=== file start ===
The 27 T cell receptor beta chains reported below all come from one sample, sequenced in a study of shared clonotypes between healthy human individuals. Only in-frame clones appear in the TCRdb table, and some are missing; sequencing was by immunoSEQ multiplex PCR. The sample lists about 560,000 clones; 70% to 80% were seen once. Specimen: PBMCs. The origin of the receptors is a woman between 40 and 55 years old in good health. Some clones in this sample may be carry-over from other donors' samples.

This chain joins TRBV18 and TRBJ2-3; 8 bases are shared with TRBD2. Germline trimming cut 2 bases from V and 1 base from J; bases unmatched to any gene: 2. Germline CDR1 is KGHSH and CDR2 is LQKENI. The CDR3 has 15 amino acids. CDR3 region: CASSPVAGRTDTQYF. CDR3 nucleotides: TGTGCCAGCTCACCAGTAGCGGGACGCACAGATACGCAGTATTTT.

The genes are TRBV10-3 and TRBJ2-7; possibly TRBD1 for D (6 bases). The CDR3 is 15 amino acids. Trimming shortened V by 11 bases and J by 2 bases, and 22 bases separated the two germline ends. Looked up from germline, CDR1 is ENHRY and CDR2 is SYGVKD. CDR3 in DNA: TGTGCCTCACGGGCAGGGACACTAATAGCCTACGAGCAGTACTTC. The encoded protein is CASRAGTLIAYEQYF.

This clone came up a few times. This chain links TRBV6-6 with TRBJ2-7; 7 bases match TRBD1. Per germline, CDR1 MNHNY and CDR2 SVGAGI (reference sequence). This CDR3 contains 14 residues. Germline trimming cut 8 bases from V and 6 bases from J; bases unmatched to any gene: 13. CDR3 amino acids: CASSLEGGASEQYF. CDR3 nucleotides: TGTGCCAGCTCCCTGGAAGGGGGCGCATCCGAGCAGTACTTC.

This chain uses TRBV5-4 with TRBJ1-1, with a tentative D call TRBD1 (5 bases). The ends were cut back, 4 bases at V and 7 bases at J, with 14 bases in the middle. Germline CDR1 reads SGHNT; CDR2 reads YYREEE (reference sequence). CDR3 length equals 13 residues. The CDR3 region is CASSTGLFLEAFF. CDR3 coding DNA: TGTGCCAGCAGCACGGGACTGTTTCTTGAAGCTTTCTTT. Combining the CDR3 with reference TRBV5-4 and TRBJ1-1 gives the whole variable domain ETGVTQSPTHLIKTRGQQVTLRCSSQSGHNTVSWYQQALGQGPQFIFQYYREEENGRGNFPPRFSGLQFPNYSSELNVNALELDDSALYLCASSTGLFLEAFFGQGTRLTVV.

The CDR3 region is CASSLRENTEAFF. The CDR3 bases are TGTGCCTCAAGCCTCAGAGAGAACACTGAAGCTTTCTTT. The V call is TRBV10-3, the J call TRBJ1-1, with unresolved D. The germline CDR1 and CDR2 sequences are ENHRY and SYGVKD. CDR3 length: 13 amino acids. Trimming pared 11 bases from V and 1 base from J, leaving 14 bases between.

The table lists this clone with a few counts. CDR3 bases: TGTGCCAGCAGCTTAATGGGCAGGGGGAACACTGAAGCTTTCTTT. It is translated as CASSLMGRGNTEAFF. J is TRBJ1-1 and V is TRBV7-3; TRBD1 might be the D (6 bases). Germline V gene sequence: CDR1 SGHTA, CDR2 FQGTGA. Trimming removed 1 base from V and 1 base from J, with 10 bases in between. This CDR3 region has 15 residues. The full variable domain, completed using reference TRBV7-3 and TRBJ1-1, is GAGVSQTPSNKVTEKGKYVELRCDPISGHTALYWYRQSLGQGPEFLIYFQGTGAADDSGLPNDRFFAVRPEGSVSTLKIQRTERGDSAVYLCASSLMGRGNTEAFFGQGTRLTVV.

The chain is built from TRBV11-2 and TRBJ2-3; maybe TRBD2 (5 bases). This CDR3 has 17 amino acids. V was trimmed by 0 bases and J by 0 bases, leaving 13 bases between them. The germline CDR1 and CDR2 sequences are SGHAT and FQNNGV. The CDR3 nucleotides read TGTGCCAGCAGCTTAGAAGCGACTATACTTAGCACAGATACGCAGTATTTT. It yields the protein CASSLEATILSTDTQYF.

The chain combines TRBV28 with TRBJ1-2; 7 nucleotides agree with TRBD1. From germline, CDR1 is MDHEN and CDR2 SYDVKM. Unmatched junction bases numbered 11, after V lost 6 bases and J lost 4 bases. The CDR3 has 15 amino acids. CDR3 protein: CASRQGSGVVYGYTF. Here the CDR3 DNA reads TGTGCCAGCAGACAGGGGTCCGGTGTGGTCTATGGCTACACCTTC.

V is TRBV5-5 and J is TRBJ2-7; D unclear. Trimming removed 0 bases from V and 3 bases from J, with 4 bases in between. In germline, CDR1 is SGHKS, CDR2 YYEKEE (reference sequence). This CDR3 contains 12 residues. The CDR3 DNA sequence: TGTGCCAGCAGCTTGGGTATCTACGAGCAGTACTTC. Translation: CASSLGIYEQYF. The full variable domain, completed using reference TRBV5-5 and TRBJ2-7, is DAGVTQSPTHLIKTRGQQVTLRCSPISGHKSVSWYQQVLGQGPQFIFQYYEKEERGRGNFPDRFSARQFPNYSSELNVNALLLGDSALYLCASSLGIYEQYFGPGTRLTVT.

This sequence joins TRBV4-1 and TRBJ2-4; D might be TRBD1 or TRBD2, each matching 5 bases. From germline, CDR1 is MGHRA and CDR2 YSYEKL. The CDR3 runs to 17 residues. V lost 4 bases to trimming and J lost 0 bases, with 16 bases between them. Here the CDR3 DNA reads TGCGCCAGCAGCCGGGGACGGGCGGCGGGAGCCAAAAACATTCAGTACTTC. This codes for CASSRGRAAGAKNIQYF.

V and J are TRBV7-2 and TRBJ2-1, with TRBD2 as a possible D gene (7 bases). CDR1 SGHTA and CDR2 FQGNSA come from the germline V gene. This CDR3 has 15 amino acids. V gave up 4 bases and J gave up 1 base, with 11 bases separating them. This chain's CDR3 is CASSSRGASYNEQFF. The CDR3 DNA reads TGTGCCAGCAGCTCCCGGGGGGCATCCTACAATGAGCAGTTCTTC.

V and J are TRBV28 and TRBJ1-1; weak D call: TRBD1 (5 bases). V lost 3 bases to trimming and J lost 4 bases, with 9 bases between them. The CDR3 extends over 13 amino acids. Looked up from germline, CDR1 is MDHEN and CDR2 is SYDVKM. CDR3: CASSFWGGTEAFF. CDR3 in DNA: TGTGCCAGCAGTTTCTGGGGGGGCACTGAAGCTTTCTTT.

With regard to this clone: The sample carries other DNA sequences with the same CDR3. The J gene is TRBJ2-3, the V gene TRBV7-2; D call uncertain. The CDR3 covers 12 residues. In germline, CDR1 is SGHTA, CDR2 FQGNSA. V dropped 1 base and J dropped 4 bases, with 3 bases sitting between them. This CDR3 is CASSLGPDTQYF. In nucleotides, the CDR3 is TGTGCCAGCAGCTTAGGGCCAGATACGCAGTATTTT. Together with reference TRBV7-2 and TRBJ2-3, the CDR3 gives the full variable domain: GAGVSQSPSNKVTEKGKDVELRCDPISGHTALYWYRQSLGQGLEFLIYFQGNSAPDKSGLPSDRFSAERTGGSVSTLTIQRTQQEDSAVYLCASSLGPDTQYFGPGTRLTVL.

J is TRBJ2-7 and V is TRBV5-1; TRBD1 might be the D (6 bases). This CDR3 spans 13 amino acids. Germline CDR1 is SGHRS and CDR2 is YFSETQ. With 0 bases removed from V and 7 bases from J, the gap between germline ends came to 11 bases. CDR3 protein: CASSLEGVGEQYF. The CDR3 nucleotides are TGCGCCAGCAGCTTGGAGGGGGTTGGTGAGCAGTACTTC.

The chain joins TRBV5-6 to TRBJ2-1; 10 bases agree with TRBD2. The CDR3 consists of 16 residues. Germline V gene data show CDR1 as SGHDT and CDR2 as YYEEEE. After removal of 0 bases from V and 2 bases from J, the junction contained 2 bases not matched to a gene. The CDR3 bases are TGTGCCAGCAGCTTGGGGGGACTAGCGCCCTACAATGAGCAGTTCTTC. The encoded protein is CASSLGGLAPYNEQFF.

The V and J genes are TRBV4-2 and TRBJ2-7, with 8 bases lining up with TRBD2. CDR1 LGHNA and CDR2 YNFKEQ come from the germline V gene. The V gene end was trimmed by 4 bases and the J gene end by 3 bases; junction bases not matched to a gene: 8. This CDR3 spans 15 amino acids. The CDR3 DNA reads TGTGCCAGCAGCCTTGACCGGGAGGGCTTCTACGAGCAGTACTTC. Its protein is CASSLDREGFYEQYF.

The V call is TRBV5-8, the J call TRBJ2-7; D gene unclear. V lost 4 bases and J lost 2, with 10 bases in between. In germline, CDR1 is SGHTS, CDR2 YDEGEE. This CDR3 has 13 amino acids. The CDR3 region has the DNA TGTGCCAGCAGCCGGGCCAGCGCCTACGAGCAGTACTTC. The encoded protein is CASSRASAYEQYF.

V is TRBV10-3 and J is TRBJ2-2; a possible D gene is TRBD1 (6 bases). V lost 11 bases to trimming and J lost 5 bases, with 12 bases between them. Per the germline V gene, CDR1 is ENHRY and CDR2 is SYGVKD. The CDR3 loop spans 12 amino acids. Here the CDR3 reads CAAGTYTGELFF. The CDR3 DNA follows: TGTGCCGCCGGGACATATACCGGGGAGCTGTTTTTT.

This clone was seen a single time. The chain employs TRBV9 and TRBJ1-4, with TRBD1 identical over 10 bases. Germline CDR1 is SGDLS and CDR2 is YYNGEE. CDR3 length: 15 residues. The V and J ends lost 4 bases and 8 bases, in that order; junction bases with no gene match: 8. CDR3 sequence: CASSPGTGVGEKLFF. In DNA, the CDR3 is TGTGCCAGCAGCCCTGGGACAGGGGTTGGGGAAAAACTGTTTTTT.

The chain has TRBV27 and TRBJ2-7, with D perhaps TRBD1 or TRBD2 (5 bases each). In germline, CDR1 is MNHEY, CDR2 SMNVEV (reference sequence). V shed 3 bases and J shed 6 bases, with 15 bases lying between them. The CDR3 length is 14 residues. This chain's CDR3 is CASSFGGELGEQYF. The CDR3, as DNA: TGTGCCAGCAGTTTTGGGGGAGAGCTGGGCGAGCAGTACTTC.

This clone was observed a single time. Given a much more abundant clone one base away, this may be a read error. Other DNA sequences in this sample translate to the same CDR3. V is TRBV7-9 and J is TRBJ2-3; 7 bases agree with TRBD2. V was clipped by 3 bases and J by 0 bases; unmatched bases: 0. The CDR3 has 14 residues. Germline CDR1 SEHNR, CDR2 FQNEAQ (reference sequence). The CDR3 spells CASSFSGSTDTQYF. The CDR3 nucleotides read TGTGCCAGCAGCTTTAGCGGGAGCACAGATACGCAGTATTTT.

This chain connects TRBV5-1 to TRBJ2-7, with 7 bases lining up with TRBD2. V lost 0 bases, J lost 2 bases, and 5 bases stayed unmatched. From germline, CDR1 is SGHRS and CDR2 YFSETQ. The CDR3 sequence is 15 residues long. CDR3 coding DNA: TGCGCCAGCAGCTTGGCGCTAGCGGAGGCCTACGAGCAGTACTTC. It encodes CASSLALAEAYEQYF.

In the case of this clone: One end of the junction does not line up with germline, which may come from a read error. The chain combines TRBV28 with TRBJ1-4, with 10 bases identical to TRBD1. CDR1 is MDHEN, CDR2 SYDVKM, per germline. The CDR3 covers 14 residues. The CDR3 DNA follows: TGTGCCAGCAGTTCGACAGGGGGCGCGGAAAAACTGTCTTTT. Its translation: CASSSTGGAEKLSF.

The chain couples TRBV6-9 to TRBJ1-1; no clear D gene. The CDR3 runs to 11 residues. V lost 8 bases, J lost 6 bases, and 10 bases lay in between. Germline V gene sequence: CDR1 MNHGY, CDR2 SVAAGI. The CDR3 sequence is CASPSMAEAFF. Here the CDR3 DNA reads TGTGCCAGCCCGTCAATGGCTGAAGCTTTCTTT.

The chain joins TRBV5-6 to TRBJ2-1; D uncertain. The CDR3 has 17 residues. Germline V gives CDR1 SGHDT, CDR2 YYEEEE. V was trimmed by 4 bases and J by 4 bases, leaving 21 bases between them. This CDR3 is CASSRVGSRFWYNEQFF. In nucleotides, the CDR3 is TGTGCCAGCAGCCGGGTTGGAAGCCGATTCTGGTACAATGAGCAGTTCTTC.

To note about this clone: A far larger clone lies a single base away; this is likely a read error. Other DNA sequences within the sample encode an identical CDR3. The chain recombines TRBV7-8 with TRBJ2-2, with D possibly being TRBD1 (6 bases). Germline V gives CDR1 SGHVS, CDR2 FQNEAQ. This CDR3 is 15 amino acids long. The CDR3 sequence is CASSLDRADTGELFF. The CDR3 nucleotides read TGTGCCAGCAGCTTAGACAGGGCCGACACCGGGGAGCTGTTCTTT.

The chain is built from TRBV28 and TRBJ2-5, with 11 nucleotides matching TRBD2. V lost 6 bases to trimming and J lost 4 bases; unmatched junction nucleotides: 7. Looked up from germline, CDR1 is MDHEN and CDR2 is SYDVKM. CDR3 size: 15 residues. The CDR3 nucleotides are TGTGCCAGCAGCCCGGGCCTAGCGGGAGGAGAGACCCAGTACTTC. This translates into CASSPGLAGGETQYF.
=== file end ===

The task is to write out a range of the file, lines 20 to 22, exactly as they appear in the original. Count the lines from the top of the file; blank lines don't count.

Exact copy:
This clone was seen a single time. The chain employs TRBV9 and TRBJ1-4, with TRBD1 identical over 10 bases. Germline CDR1 is SGDLS and CDR2 is YYNGEE. CDR3 length: 15 residues. The V and J ends lost 4 bases and 8 bases, in that order; junction bases with no gene match: 8. CDR3 sequence: CASSPGTGVGEKLFF. In DNA, the CDR3 is TGTGCCAGCAGCCCTGGGACAGGGGTTGGGGAAAAACTGTTTTTT.

The chain has TRBV27 and TRBJ2-7, with D perhaps TRBD1 or TRBD2 (5 bases each). In germline, CDR1 is MNHEY, CDR2 SMNVEV (reference sequence). V shed 3 bases and J shed 6 bases, with 15 bases lying between them. The CDR3 length is 14 residues. This chain's CDR3 is CASSFGGELGEQYF. The CDR3, as DNA: TGTGCCAGCAGTTTTGGGGGAGAGCTGGGCGAGCAGTACTTC.

This clone was observed a single time. Given a much more abundant clone one base away, this may be a read error. Other DNA sequences in this sample translate to the same CDR3. V is TRBV7-9 and J is TRBJ2-3; 7 bases agree with TRBD2. V was clipped by 3 bases and J by 0 bases; unmatched bases: 0. The CDR3 has 14 residues. Germline CDR1 SEHNR, CDR2 FQNEAQ (reference sequence). The CDR3 spells CASSFSGSTDTQYF. The CDR3 nucleotides read TGTGCCAGCAGCTTTAGCGGGAGCACAGATACGCAGTATTTT.